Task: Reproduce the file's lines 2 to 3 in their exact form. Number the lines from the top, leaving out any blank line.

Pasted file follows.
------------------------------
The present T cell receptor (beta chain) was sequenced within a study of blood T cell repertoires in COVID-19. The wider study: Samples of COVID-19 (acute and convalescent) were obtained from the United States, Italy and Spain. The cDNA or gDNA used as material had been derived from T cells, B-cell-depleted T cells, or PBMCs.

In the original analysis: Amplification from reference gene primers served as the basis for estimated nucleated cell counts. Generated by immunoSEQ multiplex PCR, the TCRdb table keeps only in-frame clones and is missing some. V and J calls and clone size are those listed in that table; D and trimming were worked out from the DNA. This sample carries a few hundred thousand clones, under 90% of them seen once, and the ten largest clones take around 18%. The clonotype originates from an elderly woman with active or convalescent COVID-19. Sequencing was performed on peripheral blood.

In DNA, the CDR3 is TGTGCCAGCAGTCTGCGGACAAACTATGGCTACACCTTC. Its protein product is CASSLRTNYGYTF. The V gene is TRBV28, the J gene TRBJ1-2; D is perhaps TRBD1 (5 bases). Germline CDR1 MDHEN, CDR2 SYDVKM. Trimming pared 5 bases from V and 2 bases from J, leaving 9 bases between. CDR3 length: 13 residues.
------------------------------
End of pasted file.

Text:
In the original analysis: Amplification from reference gene primers served as the basis for estimated nucleated cell counts. Generated by immunoSEQ multiplex PCR, the TCRdb table keeps only in-frame clones and is missing some. V and J calls and clone size are those listed in that table; D and trimming were worked out from the DNA. This sample carries a few hundred thousand clones, under 90% of them seen once, and the ten largest clones take around 18%. The clonotype originates from an elderly woman with active or convalescent COVID-19. Sequencing was performed on peripheral blood.

In DNA, the CDR3 is TGTGCCAGCAGTCTGCGGACAAACTATGGCTACACCTTC. Its protein product is CASSLRTNYGYTF. The V gene is TRBV28, the J gene TRBJ1-2; D is perhaps TRBD1 (5 bases). Germline CDR1 MDHEN, CDR2 SYDVKM. Trimming pared 5 bases from V and 2 bases from J, leaving 9 bases between. CDR3 length: 13 residues.